The Joint Strike Fighter has fallen short of its required range set by
the U.S. Defense Department. The Pentagon has acknowledged that the F-35A,
ordered by Israel and the U.S. Air Force, would have a range of 584 nautical
miles, less than its requirement of 590 nautical miles.
"This estimate is based on preliminary data," the Pentagon's Selected
Acquisition Report said.
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The report, dated Dec. 31, 2010, said the F-35's range was decreased by
engine performance. The report cited the increased use of engine bleed air
and other fuel capacity.
Israel has been the only foreign country to order the F-35, development
of which has been significantly delayed. The Israel Air Force, in an August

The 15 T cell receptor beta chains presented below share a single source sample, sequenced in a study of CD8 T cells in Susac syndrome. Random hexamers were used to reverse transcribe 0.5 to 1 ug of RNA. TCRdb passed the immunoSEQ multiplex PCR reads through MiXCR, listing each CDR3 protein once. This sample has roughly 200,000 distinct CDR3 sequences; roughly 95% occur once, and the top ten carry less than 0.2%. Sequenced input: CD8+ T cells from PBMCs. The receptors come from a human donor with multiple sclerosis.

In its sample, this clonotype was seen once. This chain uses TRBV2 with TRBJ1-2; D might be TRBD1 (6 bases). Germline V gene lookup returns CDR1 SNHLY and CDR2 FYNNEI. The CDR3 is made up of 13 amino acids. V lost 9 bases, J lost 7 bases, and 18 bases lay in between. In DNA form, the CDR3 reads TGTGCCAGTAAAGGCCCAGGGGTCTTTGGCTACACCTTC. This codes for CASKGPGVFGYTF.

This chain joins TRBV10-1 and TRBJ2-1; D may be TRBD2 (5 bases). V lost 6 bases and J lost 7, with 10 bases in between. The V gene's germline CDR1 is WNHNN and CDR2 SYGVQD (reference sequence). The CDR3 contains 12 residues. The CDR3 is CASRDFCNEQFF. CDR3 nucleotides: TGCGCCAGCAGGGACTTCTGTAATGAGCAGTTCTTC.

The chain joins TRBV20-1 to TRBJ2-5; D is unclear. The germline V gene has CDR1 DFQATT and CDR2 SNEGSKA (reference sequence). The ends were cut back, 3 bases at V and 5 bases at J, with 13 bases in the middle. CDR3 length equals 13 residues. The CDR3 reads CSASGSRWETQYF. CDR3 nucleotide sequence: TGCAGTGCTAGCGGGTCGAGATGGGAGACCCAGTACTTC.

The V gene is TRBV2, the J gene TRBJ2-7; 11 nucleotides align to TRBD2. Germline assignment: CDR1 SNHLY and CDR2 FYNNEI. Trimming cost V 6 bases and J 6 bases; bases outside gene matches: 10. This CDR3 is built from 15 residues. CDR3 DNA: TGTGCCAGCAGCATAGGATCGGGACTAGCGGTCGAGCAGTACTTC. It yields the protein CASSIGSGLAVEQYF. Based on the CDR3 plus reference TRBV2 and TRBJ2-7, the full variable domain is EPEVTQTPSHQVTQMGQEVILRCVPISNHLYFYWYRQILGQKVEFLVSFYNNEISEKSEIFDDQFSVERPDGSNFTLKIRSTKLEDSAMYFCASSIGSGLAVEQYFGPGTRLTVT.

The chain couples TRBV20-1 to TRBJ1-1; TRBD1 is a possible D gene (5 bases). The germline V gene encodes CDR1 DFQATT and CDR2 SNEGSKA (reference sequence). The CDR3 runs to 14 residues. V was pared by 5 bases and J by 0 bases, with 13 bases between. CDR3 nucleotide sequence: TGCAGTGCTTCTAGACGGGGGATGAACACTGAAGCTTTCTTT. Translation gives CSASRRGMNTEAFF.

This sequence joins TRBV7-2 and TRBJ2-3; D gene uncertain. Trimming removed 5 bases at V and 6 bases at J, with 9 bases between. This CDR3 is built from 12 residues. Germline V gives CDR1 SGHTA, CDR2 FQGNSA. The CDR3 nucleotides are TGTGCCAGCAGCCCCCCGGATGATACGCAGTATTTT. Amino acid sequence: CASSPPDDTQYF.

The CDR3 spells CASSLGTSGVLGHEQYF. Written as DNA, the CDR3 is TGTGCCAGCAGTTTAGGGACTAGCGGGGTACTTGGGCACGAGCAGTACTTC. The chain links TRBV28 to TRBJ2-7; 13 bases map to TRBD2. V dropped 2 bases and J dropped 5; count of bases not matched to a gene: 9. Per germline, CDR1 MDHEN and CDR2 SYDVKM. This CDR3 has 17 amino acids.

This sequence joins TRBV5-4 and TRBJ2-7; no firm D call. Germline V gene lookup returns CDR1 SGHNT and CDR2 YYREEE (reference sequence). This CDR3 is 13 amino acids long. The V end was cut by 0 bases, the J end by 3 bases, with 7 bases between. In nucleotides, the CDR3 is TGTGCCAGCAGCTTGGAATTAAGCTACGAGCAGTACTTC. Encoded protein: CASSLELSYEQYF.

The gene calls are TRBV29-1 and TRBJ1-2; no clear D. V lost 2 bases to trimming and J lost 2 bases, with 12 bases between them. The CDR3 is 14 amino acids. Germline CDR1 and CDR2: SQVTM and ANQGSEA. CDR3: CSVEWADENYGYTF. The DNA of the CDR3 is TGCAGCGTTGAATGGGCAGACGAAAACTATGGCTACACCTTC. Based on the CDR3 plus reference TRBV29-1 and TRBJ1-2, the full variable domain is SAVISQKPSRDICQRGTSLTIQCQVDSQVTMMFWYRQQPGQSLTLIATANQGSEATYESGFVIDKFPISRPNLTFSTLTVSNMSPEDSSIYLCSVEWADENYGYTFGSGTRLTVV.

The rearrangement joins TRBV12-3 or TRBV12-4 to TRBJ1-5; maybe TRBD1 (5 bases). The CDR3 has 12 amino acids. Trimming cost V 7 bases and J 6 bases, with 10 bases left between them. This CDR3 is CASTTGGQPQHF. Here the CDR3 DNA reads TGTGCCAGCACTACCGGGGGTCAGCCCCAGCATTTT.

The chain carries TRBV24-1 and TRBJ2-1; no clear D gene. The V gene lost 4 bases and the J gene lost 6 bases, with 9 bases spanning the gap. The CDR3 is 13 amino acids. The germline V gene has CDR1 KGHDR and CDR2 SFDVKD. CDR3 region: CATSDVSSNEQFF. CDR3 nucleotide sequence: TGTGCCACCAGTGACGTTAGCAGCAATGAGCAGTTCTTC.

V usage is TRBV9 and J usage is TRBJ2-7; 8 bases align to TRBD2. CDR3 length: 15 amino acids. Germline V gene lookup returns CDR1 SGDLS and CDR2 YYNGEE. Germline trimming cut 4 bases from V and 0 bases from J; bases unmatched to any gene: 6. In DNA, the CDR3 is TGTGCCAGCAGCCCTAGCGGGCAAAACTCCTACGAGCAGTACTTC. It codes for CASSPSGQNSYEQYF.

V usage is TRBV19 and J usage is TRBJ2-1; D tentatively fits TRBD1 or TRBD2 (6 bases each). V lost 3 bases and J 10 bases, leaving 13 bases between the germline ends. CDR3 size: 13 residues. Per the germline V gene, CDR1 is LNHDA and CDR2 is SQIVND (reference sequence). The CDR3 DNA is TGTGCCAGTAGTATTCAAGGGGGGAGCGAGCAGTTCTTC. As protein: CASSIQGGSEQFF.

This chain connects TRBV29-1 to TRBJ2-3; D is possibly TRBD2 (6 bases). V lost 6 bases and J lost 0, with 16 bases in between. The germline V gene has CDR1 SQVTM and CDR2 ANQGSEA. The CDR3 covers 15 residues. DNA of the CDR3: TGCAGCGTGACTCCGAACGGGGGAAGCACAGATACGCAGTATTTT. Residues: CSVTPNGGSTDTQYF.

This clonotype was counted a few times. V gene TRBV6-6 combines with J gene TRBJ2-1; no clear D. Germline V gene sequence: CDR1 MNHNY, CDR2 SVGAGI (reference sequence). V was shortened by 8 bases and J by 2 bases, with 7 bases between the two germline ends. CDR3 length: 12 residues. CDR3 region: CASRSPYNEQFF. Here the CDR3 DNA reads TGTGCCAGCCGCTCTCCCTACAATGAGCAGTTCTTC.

2010 Letter of Order and Acceptance, agreed to acquire 20 JSF aircraft in a
deal reported at $2.7 billion.
At one point, the Pentagon estimated that JSF would have a range
capacity of 690 nautical miles. But officials said the stealth design of the
F-35 ruled out the deployment of additional fuel tanks.
The report also cited a decrease in the range estimates of the F-35B and
C models, with 469 and 615 nautical miles, respectively. Both aircraft were
said to still maintain a range that slightly exceeded requirements.